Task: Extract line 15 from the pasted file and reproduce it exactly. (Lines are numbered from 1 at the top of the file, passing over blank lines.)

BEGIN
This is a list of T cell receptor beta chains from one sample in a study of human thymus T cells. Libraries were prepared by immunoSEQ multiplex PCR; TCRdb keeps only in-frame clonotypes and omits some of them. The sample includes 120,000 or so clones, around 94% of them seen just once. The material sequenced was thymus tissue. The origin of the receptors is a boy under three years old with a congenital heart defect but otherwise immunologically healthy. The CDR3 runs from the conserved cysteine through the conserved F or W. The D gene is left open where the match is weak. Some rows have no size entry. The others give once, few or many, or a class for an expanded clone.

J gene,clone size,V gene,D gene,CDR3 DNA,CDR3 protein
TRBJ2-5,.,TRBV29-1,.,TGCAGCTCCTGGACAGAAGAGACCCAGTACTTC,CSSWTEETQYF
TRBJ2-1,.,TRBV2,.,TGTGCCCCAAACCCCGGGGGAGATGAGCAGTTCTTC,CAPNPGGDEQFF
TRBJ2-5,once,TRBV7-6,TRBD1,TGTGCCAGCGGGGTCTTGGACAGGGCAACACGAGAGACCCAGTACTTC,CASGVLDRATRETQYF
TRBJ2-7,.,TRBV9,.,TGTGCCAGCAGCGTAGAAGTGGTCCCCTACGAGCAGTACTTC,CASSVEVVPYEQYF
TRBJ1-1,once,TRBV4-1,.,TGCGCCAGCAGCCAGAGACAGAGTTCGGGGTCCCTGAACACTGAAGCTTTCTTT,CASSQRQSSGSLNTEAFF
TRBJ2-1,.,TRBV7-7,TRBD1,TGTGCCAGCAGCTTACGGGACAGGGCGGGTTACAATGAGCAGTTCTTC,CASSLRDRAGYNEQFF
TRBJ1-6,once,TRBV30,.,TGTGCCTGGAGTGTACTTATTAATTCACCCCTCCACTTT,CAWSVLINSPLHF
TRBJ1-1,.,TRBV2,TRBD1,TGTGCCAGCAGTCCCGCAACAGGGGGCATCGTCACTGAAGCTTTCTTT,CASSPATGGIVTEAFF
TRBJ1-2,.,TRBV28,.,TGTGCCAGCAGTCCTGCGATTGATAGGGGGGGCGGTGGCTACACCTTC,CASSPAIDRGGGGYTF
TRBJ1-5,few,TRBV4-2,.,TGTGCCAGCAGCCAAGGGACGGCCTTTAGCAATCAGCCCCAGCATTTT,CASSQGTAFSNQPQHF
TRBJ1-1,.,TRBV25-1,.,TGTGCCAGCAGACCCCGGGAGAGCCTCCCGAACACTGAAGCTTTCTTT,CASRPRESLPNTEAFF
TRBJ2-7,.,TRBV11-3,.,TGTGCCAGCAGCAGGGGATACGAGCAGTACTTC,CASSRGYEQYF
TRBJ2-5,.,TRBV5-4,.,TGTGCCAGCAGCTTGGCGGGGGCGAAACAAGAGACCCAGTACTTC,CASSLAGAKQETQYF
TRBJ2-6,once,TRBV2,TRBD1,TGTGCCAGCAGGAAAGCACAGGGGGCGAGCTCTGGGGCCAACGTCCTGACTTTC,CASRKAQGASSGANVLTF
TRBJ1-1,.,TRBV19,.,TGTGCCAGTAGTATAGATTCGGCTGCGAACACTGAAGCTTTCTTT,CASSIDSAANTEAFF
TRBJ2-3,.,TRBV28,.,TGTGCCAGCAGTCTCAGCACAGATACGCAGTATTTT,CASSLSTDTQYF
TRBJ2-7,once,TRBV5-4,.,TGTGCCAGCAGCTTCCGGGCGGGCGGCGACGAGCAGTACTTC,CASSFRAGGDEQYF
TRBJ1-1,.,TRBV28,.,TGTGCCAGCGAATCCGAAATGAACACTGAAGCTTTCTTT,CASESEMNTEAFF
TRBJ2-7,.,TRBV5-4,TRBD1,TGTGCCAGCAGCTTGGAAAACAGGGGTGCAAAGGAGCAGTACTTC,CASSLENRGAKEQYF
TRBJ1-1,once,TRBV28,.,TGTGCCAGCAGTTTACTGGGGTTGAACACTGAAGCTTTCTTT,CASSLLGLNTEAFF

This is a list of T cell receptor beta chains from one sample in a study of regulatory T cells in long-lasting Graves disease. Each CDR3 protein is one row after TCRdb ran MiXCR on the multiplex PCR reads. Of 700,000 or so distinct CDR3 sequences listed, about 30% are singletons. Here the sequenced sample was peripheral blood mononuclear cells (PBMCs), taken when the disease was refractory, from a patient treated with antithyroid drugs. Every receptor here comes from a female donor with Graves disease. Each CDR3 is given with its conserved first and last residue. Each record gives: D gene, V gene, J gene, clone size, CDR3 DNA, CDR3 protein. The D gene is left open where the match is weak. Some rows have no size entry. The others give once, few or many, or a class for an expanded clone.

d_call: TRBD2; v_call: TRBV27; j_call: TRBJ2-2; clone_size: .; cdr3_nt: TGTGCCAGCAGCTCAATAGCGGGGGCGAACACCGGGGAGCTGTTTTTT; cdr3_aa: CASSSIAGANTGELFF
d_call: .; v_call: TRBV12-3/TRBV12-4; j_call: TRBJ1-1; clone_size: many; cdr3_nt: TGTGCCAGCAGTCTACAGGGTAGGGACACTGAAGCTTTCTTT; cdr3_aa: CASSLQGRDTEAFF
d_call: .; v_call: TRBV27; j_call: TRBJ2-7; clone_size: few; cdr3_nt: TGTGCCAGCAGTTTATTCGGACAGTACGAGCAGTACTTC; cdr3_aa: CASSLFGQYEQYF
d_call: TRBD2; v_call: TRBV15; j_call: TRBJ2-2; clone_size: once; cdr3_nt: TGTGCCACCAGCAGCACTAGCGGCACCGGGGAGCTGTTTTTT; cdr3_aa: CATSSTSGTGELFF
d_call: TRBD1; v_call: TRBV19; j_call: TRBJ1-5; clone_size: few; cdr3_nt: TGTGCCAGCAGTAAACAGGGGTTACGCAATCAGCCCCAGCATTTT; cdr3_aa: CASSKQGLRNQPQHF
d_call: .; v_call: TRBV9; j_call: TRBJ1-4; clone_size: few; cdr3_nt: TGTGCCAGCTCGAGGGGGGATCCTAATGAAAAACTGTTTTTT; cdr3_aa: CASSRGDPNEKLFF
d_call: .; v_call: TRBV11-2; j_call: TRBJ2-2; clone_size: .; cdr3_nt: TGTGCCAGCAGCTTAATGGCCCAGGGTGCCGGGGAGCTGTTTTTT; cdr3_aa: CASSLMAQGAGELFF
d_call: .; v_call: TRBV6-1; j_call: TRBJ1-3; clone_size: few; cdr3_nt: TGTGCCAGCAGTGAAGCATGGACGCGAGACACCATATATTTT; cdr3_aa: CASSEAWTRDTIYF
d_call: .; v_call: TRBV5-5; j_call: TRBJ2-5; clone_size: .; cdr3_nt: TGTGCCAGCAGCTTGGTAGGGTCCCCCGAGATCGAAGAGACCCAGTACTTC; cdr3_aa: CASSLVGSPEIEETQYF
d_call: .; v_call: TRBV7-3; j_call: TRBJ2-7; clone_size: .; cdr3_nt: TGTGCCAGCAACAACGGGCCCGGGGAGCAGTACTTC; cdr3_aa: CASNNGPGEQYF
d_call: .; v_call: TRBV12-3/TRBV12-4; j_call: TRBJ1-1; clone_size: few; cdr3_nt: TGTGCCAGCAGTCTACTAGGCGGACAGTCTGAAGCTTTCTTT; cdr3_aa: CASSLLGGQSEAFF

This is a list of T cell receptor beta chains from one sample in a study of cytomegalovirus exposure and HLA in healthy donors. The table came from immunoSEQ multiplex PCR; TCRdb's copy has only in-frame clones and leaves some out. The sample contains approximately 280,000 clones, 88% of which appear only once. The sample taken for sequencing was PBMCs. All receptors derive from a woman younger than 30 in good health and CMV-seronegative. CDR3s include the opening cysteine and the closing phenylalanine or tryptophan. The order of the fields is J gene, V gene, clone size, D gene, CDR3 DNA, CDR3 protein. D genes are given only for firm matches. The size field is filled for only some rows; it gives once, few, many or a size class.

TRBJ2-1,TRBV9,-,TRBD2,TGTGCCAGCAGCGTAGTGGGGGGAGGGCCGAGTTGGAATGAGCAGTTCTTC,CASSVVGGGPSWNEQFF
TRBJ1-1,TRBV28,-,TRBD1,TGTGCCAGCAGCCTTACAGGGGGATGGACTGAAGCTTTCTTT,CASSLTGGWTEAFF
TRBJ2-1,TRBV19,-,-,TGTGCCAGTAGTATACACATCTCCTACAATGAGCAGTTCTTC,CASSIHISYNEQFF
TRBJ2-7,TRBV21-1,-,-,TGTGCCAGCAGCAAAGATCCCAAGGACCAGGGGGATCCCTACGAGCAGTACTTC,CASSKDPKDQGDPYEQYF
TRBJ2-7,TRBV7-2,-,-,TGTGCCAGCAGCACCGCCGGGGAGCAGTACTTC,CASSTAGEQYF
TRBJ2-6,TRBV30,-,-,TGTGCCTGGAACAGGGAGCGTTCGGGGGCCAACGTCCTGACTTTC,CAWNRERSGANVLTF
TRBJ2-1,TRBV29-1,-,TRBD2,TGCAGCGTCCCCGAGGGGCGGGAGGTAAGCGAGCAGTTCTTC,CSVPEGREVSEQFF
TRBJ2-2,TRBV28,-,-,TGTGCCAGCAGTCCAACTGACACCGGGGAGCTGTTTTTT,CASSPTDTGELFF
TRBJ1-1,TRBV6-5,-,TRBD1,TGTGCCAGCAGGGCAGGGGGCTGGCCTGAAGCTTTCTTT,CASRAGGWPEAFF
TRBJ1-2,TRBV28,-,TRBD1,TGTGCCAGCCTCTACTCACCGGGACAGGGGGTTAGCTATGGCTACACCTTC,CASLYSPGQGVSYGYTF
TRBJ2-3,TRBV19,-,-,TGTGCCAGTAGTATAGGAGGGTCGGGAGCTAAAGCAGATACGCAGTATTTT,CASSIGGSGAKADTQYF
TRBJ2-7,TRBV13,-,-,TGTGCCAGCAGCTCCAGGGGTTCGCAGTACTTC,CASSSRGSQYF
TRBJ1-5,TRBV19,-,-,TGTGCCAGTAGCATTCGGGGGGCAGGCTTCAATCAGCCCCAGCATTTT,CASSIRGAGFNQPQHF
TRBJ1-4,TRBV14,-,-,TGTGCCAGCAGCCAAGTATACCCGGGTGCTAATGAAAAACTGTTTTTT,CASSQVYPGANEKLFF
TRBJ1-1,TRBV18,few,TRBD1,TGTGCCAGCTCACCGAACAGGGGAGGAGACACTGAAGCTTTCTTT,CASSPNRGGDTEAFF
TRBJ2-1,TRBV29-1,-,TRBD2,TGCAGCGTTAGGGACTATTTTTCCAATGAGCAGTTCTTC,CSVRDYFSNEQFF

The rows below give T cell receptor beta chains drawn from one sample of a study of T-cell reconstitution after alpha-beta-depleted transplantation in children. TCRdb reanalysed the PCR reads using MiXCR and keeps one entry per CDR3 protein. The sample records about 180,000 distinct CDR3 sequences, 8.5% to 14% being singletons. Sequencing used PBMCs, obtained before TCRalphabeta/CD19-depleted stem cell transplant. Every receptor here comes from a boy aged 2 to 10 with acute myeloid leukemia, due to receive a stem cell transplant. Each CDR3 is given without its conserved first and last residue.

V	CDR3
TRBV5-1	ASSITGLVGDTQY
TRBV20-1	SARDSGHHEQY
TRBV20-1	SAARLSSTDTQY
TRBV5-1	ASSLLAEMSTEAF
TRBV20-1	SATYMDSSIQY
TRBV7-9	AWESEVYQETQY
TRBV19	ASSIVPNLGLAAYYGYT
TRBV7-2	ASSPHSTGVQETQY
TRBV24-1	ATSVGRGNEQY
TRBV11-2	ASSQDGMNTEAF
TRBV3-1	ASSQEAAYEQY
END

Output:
TRBJ2-5,.,TRBV5-4,.,TGTGCCAGCAGCTTGGCGGGGGCGAAACAAGAGACCCAGTACTTC,CASSLAGAKQETQYF